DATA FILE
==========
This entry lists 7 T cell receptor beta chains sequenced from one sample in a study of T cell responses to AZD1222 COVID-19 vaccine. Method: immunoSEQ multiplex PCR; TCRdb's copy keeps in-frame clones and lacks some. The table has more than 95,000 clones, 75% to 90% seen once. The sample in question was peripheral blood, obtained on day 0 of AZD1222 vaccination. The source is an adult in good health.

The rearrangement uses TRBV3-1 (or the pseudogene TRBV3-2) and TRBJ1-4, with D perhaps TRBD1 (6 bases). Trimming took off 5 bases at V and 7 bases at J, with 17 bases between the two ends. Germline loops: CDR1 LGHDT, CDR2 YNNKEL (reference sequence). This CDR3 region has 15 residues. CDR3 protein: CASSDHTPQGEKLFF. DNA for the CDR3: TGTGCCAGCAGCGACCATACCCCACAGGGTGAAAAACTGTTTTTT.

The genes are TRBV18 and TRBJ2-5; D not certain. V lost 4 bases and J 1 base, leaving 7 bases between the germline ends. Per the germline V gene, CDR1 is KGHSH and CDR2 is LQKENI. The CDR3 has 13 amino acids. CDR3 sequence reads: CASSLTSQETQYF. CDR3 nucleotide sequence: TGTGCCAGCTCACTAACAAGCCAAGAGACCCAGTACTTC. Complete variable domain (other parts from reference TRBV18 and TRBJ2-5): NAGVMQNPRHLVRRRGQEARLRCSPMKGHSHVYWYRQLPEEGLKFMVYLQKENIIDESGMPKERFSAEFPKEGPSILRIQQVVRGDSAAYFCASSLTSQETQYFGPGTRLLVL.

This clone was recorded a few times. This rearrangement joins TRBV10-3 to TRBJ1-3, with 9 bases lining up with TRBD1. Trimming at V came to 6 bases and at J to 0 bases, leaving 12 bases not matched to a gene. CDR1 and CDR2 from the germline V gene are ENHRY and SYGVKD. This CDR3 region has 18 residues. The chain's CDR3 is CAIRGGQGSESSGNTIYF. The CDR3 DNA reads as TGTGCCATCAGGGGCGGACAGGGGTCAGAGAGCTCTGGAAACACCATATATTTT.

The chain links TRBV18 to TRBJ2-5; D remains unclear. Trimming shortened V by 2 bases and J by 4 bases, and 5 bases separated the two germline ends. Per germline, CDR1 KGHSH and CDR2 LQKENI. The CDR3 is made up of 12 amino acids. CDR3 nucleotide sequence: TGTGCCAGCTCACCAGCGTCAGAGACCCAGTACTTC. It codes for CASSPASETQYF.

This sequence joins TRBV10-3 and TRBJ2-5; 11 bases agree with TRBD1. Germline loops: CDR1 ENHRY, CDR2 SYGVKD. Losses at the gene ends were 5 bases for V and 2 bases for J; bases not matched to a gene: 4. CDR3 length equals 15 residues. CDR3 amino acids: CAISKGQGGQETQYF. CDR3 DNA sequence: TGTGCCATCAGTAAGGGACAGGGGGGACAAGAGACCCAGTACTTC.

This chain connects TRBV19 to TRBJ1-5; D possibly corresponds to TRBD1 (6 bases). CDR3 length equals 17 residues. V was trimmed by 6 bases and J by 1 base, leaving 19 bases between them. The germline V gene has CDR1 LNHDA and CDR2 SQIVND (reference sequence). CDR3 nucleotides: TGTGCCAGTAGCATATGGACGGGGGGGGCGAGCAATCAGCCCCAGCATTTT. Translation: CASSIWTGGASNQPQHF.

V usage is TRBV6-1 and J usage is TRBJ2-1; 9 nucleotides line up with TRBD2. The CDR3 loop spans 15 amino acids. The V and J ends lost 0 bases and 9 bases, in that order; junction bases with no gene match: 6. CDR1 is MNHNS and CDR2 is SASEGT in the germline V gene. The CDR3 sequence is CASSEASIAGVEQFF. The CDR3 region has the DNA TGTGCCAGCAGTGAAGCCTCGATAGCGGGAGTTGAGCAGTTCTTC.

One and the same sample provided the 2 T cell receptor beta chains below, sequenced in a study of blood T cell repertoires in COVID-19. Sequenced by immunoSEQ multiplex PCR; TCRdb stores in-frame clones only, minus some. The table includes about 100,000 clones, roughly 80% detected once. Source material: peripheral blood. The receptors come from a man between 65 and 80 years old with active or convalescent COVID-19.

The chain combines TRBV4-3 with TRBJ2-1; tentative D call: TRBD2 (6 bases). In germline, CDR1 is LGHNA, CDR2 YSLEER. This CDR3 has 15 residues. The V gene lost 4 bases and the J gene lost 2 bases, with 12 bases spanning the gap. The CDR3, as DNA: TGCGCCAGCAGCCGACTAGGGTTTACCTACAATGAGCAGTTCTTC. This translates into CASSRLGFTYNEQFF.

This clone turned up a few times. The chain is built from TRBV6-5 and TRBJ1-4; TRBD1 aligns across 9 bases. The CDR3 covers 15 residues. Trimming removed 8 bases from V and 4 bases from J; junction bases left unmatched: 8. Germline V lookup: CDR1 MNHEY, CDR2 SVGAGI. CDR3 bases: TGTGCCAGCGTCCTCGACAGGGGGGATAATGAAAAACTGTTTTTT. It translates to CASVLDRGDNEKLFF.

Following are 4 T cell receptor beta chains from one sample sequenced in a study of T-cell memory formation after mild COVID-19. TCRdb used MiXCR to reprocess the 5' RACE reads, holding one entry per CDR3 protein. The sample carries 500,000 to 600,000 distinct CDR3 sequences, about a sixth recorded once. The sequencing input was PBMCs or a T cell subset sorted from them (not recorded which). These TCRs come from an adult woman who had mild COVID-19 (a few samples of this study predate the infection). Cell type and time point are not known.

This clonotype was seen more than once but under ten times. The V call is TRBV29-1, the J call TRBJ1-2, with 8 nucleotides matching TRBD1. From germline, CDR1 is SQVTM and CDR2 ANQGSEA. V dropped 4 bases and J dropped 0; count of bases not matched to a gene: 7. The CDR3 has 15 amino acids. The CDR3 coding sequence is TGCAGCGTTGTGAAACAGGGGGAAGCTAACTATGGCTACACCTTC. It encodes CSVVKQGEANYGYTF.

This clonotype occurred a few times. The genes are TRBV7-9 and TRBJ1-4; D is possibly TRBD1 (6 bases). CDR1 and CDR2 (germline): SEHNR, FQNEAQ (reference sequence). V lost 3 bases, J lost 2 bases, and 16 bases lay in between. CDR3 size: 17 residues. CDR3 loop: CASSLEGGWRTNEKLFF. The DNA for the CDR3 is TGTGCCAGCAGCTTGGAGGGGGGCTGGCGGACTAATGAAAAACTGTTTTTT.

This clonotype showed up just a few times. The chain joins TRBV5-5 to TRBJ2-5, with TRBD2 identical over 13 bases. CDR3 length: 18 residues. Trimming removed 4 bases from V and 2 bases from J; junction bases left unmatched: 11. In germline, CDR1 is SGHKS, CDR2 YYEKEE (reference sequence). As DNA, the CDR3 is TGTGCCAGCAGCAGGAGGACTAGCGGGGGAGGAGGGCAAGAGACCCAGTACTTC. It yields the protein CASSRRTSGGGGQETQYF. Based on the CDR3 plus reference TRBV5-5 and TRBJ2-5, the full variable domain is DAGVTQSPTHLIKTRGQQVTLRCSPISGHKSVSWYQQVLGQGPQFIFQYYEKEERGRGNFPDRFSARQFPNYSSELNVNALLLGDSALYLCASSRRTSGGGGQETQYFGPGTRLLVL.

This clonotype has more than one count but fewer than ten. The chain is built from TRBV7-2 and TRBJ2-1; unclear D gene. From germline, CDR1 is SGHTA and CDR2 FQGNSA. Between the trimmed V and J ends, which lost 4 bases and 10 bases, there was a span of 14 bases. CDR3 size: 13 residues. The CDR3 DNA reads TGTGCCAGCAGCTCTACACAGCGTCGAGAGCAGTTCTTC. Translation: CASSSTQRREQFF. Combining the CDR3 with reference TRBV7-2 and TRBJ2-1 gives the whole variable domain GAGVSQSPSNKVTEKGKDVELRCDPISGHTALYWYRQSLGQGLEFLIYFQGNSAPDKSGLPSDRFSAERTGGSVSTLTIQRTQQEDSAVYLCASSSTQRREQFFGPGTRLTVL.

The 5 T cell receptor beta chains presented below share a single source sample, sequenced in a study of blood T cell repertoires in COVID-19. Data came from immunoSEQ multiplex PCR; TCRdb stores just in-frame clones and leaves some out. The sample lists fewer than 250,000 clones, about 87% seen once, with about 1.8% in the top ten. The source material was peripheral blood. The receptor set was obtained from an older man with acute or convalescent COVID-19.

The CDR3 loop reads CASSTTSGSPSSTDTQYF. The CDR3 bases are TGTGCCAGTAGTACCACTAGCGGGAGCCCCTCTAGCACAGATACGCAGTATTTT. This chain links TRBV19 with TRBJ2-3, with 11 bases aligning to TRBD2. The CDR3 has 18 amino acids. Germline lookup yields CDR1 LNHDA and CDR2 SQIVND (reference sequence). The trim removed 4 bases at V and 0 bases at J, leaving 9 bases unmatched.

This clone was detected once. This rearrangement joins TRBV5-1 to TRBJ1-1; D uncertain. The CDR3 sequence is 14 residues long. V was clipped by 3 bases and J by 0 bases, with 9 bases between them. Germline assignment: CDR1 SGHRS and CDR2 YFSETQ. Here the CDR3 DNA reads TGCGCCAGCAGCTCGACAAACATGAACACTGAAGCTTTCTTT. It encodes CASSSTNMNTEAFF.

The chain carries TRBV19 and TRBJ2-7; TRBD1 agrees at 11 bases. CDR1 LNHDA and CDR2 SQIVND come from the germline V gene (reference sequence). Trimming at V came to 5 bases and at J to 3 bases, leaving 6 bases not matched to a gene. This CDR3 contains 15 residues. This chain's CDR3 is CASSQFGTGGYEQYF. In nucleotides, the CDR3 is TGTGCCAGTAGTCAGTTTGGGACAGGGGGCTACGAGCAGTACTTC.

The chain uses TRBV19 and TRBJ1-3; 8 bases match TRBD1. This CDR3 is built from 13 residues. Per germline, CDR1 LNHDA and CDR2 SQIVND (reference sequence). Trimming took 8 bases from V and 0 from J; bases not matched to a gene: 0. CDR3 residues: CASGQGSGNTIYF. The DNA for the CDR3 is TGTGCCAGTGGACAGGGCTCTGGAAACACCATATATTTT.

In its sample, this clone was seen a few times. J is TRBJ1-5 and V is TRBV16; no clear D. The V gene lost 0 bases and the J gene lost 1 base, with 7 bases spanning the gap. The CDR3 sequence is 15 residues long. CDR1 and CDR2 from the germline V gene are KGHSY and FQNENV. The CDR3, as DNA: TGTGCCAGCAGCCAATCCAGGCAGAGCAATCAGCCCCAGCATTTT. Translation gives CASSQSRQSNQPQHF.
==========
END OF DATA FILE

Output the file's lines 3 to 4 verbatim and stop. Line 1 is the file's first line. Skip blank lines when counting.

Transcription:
The genes are TRBV18 and TRBJ2-5; D not certain. V lost 4 bases and J 1 base, leaving 7 bases between the germline ends. Per the germline V gene, CDR1 is KGHSH and CDR2 is LQKENI. The CDR3 has 13 amino acids. CDR3 sequence reads: CASSLTSQETQYF. CDR3 nucleotide sequence: TGTGCCAGCTCACTAACAAGCCAAGAGACCCAGTACTTC. Complete variable domain (other parts from reference TRBV18 and TRBJ2-5): NAGVMQNPRHLVRRRGQEARLRCSPMKGHSHVYWYRQLPEEGLKFMVYLQKENIIDESGMPKERFSAEFPKEGPSILRIQQVVRGDSAAYFCASSLTSQETQYFGPGTRLLVL.

This clone was recorded a few times. This rearrangement joins TRBV10-3 to TRBJ1-3, with 9 bases lining up with TRBD1. Trimming at V came to 6 bases and at J to 0 bases, leaving 12 bases not matched to a gene. CDR1 and CDR2 from the germline V gene are ENHRY and SYGVKD. This CDR3 region has 18 residues. The chain's CDR3 is CAIRGGQGSESSGNTIYF. The CDR3 DNA reads as TGTGCCATCAGGGGCGGACAGGGGTCAGAGAGCTCTGGAAACACCATATATTTT.